Whose end is destruction, whose god is their appetite, and whose glory is in their shame, who set their minds on earthly things.
In Philippians 3, Paul gave four descriptions of the people whom he labeled “enemies of the cross.”
First of all, Paul said enemies of the cross are professing Christians. Their “end is destruction” (v. 19). That word “destruction” could be translated “perdition.” By the way, here’s a Bible quiz. Who in the New Testament was known as the “son of perdition” (John 17:12)? Judas. Judas walked with Jesus for three years. He gave lip service to all the right things. But in his heart, there had been no change. He was a professing believer but not a possessing believer. This is one characteristic of an enemy of the cross: he professes to be a Christian.
Second, enemies of the cross are slaves to their own desires. Their “god is their appetite” (Philippians 3:19). A person who is focused on this world cannot break his physical desires. He is a slave to his desires.
Third, enemies of the cross are proud of their sin. Their “glory is in their shame” (v. 19). Don’t we see that today? People boast of things about which they ought to be ashamed. Think about celebrities or athletes who brag about their immorality. Isaiah 5:20 says the day will come when people will call good evil and will call evil good. We’re living in that day right now, aren’t we? Paul said that’s a symptom of an enemy of the cross.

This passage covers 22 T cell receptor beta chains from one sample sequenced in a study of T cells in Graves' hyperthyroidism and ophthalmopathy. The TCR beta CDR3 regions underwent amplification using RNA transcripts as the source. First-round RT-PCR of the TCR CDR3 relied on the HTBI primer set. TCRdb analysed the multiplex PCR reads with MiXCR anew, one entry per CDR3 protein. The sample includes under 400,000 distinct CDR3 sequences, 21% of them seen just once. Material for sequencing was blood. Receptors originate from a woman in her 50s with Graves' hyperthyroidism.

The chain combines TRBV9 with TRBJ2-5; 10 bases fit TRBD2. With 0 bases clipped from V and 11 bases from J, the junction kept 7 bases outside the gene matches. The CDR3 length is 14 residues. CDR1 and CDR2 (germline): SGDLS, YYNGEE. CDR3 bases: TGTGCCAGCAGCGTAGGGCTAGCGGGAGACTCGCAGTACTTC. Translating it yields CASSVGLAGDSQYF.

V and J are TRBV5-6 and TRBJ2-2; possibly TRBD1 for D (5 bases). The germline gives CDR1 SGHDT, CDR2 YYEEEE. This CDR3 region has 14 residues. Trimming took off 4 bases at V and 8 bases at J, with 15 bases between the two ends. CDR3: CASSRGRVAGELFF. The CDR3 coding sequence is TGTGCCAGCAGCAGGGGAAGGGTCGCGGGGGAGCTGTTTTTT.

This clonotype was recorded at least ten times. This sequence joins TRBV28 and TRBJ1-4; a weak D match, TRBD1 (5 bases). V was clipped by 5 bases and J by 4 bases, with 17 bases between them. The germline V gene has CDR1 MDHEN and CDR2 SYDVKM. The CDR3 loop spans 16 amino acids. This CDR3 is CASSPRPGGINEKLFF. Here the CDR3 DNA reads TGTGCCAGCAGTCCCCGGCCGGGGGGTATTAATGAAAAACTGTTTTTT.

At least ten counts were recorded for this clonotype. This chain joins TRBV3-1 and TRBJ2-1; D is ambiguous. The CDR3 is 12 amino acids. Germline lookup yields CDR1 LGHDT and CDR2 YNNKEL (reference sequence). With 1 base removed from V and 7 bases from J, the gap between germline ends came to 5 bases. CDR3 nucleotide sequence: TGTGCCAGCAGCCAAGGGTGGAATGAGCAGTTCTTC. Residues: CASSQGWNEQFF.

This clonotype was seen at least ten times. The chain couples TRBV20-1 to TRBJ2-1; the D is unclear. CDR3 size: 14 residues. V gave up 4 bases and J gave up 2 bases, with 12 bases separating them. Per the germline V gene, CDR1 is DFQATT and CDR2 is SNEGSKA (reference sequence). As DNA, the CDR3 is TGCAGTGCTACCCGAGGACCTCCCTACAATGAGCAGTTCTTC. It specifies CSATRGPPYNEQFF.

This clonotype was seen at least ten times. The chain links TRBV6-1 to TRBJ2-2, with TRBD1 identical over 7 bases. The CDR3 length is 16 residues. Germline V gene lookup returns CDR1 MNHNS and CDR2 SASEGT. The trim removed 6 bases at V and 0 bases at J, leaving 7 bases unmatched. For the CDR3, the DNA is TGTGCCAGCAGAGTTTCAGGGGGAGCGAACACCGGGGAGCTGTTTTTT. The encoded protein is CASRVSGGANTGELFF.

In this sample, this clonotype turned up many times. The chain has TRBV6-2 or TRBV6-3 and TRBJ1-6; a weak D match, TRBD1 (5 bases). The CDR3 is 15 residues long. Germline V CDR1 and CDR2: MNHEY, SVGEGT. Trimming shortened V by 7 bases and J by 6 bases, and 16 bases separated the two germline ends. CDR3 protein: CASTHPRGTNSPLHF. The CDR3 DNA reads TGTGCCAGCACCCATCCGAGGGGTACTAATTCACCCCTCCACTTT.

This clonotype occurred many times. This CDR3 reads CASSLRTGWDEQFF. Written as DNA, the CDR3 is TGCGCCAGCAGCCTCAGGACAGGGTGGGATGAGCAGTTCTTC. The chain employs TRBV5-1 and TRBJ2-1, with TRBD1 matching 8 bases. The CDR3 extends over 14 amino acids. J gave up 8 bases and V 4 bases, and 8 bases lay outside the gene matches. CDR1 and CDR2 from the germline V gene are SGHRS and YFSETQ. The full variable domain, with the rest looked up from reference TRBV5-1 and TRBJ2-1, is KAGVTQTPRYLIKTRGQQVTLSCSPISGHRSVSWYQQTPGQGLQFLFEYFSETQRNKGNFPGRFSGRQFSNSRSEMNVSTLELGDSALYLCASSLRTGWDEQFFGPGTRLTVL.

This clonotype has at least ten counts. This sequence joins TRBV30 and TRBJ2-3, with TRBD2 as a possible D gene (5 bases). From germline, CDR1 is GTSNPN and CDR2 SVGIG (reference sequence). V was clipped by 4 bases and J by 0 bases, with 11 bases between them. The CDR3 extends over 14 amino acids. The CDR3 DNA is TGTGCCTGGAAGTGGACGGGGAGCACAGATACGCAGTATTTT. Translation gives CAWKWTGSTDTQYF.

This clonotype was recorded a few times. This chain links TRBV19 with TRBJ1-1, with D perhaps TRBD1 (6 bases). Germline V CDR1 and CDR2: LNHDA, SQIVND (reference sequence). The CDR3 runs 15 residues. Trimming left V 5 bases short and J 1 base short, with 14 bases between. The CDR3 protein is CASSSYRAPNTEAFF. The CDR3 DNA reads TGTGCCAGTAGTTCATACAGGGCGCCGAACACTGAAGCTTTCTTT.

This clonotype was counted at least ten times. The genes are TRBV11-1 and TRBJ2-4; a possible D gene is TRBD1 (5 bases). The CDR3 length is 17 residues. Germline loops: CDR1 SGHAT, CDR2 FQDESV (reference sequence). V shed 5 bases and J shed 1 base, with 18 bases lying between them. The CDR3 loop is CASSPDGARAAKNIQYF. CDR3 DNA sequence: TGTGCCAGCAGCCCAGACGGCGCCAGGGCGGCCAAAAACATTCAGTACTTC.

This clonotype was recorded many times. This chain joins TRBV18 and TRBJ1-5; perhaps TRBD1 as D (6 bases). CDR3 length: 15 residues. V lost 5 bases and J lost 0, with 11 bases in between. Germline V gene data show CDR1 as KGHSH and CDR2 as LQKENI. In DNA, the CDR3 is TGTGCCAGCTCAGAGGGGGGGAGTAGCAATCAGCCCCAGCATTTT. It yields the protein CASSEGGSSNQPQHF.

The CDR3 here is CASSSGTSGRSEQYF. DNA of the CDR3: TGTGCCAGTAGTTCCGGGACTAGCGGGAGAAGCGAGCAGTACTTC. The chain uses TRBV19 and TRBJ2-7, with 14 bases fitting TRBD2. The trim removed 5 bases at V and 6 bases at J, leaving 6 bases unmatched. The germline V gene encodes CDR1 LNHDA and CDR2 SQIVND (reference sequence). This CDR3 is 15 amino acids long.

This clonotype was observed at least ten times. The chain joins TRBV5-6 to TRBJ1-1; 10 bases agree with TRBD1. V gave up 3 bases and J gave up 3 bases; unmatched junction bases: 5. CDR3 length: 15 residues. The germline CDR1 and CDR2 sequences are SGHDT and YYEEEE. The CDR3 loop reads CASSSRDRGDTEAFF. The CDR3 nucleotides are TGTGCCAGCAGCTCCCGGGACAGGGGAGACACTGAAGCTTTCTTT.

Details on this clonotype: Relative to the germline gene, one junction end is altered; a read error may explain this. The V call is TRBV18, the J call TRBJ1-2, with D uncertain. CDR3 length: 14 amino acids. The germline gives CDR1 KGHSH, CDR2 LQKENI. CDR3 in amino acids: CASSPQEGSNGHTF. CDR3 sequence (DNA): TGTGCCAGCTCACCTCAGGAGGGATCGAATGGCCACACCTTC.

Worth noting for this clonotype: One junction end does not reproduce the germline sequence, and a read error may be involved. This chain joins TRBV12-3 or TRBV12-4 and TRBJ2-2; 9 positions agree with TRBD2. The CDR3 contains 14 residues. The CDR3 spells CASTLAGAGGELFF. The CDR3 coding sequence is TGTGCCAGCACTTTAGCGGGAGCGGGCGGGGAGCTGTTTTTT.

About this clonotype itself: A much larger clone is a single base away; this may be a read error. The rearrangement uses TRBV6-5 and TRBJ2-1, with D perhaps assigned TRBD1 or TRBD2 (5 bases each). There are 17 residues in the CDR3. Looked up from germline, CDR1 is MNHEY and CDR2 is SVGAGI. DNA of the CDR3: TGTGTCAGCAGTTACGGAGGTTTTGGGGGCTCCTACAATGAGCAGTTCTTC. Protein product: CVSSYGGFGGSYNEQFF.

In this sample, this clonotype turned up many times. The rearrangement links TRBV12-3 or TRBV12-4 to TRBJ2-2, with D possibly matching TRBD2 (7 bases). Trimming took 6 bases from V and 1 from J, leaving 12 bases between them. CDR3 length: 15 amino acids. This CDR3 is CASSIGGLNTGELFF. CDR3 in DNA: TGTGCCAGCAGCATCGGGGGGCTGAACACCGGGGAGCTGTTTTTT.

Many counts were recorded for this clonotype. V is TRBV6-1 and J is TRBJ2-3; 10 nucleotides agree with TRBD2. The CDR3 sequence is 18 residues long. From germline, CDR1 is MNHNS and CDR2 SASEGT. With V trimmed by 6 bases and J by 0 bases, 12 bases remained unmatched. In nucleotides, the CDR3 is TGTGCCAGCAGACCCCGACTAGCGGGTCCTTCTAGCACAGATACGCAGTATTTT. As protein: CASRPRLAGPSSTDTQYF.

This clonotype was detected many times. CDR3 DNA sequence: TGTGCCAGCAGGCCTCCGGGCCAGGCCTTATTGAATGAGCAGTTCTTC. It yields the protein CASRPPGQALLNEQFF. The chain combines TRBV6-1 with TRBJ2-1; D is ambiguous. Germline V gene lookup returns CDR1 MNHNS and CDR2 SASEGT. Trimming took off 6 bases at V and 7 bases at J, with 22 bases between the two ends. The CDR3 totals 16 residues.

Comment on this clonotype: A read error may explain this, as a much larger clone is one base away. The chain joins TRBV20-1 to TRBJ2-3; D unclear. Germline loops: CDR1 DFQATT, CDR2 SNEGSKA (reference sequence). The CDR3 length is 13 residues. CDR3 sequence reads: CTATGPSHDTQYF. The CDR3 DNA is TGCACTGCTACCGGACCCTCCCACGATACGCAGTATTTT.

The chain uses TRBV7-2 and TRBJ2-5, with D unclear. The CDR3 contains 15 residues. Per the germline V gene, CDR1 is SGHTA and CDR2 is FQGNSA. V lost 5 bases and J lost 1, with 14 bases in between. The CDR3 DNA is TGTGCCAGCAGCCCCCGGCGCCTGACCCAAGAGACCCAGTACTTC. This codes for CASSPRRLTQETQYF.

Fourth, enemies of the cross are completely focused on this life. They “set their minds on earthly things” (Philippians 3:19). That’s the chief characteristic of a counterfeit Christian. They are completely focused on the things of this world.
What is the focus of your life right now? What do you spend your time and energy pursuing: the things of this world, or the things of the next world? Some time ago I was going through a dry time in my spiritual life. By all outward signs I had a successful ministry. But I was about to dry up spiritually. Then I came across these words that jolted me out of my spiritual complacency: “You can determine a person’s true character by what he seeks to gain and what he really loves.” In fact, you could evaluate your own Christian life using that same approach. Ask yourself: “What are the three things I am currently seeking most earnestly? What are the three things I love the most? What three things do I think about most often?” That will tell you whether your focus is this world or the next world. To live in two worlds, we have to be willing to forsake earthly extremes.
Today’s devotion is excerpted from “Between Two Worlds” by Dr. Robert Jeffress, 2007.
Scripture quotations are taken from the NEW AMERICAN STANDARD BIBLE®, Copyright © 1960, 1962, 1963, 1968, 1971, 1972, 1973, 1975, 1977, 1995 by The Lockman Foundation. Used by permission.